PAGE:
VOL. 7 | NO. 1 | Saturday, December 28, 2013
Editorial: City Should Resolve to Keep it Real in 2014
The year 2013 may be the year that reality took a turn for the better without giving up its status as reality.
Economically, no rampant irrational exuberance in which bubbles have been known to get very big and send shrapnel everywhere when they inevitably burst. But there was some improvement to build on, tempered a great deal by a local unemployment rate that is more stubborn than the national rate.
It remains to be seen if the wave of innovation and incubators that are launching lots of exciting new smaller businesses will or can be sustained. Our suspicion is that some of the efforts won’t and can’t. But our hope is that the solid ideas that can be brought to scale will take root.
Talking about the city’s history of business innovation as a general pattern for the future is much easier than replicating it.
Probably some time in March, we should begin to see the transformation of the old Sears Crosstown building begin, which is the kind of reality we hope to see more of. It will take about two years to complete now that the financing is complete.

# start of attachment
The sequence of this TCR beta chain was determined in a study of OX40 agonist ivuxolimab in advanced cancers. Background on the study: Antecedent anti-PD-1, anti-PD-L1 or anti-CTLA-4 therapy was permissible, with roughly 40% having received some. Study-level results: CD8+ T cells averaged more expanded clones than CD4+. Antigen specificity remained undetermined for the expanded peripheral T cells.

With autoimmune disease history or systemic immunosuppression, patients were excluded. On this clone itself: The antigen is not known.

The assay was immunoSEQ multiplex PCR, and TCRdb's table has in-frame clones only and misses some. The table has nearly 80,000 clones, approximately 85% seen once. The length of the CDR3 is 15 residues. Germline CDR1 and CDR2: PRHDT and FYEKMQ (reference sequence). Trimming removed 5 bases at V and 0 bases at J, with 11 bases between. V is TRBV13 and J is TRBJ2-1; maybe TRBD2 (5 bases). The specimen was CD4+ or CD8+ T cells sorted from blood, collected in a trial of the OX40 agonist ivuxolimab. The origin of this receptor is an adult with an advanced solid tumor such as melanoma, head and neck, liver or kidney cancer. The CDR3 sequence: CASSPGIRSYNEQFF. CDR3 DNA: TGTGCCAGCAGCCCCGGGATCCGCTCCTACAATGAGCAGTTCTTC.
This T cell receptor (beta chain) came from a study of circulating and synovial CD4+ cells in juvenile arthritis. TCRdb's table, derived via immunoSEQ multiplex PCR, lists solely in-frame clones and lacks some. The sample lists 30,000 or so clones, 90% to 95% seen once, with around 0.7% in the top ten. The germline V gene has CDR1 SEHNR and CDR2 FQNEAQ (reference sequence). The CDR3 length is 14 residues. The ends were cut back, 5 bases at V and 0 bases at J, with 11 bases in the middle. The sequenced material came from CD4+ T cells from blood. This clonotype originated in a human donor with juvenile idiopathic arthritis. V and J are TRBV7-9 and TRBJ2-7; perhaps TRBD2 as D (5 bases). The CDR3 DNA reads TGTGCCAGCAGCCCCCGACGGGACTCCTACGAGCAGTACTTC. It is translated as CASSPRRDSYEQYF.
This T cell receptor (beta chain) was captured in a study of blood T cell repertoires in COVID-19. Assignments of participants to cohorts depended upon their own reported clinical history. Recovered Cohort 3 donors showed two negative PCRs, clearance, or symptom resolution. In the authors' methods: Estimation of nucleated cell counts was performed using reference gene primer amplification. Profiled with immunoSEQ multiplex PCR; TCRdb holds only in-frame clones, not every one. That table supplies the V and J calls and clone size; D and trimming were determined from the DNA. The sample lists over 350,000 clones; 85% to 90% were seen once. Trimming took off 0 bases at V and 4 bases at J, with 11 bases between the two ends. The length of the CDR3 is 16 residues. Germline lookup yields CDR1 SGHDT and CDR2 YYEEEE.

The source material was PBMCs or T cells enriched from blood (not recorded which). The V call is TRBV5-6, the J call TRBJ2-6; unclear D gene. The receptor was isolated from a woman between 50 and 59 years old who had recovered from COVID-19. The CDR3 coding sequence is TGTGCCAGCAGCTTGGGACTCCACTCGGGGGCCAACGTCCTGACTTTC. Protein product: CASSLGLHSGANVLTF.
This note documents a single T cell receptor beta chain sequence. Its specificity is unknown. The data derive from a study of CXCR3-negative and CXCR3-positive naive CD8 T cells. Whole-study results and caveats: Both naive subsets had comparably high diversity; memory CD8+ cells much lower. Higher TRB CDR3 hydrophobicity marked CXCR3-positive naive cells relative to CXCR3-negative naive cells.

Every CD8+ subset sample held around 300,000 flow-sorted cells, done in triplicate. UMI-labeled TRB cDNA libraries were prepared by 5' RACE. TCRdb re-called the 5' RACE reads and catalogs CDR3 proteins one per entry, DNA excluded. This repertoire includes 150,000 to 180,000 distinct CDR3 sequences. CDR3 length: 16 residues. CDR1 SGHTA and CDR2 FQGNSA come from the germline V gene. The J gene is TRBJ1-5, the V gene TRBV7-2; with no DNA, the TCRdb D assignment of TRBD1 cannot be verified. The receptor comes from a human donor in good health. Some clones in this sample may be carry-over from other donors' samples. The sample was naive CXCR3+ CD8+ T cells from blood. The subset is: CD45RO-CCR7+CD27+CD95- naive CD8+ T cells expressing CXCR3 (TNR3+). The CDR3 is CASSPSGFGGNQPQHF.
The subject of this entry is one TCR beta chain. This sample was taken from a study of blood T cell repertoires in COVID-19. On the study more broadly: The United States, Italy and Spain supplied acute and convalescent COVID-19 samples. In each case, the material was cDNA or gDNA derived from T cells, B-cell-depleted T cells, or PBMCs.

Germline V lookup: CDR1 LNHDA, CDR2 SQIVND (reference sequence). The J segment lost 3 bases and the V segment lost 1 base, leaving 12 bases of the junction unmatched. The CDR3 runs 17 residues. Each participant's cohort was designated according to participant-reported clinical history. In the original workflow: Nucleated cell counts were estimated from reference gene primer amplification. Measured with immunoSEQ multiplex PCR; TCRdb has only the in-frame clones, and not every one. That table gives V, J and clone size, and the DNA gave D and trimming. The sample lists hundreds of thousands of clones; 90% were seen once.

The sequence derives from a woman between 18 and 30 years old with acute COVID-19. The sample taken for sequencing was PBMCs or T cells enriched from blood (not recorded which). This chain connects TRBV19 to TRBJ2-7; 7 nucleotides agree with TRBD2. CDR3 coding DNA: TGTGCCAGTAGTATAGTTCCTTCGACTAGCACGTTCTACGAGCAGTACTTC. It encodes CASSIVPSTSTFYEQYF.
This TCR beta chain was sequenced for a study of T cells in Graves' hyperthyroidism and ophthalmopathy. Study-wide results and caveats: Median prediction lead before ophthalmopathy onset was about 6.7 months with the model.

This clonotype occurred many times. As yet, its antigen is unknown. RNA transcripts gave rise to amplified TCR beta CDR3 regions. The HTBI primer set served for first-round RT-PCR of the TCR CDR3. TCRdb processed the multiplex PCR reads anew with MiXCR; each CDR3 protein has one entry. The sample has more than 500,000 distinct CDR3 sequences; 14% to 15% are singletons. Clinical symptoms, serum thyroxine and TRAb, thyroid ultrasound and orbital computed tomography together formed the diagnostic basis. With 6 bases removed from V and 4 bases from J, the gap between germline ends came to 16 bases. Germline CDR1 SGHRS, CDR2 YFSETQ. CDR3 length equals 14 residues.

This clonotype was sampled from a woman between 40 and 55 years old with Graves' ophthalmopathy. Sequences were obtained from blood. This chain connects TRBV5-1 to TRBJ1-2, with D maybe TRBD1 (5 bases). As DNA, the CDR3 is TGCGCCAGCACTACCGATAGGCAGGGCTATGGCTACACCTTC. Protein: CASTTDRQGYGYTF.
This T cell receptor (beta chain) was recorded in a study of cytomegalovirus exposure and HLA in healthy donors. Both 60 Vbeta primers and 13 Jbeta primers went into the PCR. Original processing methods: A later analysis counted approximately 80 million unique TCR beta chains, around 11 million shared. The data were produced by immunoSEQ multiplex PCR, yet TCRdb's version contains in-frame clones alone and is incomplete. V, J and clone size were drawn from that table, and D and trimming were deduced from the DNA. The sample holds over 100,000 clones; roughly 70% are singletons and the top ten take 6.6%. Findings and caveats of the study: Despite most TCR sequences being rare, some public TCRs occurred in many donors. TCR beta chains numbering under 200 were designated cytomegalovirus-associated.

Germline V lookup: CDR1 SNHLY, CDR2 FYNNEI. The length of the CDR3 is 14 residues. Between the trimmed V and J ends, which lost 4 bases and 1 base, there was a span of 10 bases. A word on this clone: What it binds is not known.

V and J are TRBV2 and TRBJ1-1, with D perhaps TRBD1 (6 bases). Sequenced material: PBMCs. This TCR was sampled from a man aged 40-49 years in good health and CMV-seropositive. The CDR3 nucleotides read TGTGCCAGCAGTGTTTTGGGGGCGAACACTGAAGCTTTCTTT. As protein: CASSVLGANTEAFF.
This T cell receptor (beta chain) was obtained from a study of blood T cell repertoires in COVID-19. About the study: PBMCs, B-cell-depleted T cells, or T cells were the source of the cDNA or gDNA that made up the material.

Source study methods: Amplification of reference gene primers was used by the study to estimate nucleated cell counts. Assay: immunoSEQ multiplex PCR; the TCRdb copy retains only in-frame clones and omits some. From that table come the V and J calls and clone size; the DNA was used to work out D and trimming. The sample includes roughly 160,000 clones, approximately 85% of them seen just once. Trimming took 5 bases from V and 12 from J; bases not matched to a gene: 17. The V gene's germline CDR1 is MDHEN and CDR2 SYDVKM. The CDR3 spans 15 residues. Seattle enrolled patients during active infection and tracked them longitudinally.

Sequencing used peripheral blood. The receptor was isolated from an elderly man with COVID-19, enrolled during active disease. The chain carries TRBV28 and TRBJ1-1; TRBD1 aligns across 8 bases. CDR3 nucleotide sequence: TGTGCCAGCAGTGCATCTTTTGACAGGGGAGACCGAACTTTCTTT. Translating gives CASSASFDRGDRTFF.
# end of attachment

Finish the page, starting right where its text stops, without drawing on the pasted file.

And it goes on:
The end of 2014 is the latest target date for the long-delayed opening of Bass Pro Shops in The Pyramid. One way or another, we will be talking about The Pyramid at this point in 2014.
We will also be talking about what should be a banner election year, which in August will feature the longest ballot in Shelby County political history. The question is will the turnout be as big as the ballot.
The reality of elections in Shelby County since 1994, with the exception of Presidential general elections, suggests none of the three elections in 2014 will cause even half of the voters who could vote to actually vote.
While this is an election year for Shelby County officials, basic long-term fiscal problems at City Hall could easily overshadow the election of a new majority on the Shelby County Commission with seven incumbents not seeking re-election.
It is City Hall that we feel is most in need of a reality that includes the setting of some kind of goals and priorities that reflect a straight path to a solid financial underpinning that will stop the shell game of moving money around as kindling to start high visibility projects that aren’t sustainable but look good in the short term.
In 2014, we foresee more choices for parents of all school-age children than have ever existed before. And more competition to teach those children than ever before. We also should have a better grasp in 2014, in terms of data, of specific school reforms that can be sustained and which need more work or need to be dropped entirely.
It is here that we have seen some headway against a still grim reality and cause for the brightest hope in the year 2014.